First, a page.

An Austrian man who had hoped to become the first person to break the sound barrier in a skydive scrubbed his attempt shortly before his planned launch.
Organizers of Felix Baumgartner's skydive cited gusty winds as they called off Tuesday's attempt above the desert in the U.S. state of New Mexico. There was no immediate word on whether the team would try again this week.
The 43-year-old Baumgartner had planned to get into a capsule that would be towed into the stratosphere by a massive 170-meter-tall helium balloon.
He then planned to jump from the capsule, 37 kilometers above ground, and free fall before deploying a parachute. The entire jump was expected to take about 10 minutes.
However, in a statement on the team's website, organizers said wind gusts had made the attempt too risky.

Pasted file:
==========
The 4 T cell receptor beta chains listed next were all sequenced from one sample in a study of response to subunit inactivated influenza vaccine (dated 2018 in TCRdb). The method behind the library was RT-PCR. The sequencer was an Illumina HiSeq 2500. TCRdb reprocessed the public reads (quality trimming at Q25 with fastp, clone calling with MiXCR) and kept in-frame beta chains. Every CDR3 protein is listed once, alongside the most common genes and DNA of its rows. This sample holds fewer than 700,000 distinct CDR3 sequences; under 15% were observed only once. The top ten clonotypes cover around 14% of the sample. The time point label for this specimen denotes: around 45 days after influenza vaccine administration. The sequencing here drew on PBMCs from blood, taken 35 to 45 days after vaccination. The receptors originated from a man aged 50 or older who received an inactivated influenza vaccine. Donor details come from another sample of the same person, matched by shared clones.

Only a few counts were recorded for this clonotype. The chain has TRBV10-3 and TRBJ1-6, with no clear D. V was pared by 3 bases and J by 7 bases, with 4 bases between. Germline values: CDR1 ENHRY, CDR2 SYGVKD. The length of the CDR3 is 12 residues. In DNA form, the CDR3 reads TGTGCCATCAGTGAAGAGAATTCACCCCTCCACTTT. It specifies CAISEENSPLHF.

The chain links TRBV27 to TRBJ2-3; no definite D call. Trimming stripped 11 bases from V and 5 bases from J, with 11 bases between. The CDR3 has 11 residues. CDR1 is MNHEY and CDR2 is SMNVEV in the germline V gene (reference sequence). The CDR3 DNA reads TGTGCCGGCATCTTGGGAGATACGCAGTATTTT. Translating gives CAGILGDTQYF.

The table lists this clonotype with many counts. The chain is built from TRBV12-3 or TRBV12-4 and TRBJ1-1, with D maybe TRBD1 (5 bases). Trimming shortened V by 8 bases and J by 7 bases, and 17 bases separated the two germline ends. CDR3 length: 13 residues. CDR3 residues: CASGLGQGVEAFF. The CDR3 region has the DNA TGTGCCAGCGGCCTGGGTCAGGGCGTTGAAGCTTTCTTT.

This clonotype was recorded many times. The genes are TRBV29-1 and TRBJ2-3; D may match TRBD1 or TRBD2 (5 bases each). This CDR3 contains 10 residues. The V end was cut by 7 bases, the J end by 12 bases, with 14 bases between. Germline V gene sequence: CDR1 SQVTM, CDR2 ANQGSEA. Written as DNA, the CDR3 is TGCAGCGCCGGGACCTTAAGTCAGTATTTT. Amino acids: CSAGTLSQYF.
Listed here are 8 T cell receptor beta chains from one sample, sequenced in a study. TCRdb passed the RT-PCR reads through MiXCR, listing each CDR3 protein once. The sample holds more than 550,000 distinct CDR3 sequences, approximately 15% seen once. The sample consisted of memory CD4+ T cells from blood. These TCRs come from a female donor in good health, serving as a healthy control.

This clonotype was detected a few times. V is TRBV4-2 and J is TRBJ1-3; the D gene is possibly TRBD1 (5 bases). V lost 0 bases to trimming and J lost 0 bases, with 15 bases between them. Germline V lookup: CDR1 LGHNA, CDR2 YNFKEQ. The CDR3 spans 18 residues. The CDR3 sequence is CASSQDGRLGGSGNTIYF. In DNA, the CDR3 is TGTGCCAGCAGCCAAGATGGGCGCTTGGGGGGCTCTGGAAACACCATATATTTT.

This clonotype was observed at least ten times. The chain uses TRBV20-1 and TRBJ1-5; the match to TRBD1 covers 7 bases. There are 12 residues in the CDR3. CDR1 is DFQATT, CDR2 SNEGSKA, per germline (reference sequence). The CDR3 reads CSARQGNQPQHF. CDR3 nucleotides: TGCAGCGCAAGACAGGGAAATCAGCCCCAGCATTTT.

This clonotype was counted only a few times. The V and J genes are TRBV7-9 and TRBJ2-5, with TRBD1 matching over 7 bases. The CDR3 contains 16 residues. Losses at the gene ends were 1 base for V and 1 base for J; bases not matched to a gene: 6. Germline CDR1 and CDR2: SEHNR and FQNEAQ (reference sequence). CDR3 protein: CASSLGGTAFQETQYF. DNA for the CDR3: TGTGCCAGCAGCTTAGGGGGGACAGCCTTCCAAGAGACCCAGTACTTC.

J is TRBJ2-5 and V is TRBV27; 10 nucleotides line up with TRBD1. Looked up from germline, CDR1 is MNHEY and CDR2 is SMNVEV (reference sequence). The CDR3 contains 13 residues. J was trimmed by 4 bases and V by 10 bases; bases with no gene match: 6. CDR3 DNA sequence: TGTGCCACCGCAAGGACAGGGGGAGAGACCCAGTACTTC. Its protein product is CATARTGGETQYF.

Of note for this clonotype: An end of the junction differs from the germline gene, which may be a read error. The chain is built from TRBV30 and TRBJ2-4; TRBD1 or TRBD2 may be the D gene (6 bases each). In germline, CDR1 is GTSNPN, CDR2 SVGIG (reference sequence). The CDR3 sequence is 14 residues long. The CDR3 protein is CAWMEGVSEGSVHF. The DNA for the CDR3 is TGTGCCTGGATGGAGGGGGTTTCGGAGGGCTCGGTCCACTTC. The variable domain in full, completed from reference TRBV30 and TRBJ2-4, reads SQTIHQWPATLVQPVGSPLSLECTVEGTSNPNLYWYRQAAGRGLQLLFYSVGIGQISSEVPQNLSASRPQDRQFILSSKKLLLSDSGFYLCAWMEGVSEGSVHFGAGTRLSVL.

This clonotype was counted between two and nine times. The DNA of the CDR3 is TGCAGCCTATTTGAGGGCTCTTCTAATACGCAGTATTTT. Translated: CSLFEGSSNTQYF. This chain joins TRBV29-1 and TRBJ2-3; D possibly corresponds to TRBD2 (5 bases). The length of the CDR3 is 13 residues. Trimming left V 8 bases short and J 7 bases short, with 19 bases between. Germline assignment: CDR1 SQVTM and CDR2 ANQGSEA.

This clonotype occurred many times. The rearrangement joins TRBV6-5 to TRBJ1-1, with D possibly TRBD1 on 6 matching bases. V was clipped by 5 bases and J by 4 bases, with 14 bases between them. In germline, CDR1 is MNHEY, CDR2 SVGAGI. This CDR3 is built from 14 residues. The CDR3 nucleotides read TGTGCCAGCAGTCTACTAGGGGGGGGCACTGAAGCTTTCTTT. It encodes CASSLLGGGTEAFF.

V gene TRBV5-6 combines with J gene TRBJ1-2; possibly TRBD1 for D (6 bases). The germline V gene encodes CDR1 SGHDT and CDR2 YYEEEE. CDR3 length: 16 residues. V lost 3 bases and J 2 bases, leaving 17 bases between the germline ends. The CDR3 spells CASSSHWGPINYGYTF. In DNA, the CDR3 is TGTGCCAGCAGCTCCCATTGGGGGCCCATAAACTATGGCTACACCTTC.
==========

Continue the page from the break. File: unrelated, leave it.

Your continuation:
In addition to becoming the first person to break the sound barrier, Baumgartner had hoped to set records for the highest and longest free falls.
The planned skydive poses a number of risks. Any damage to Baumgartner's pressurized suit could expose him to extreme temperatures and a lack of oxygen. Also, the thin air at the jump altitude would make it difficult for him to control his dive.
Baumgartner, a former military parachutist, is a helicopter pilot. He has been preparing for the jump for five years.
The jump had been delayed from Monday because of a cold front moving through the area.
Some information for this report was provided by AP, AFP and Reuters.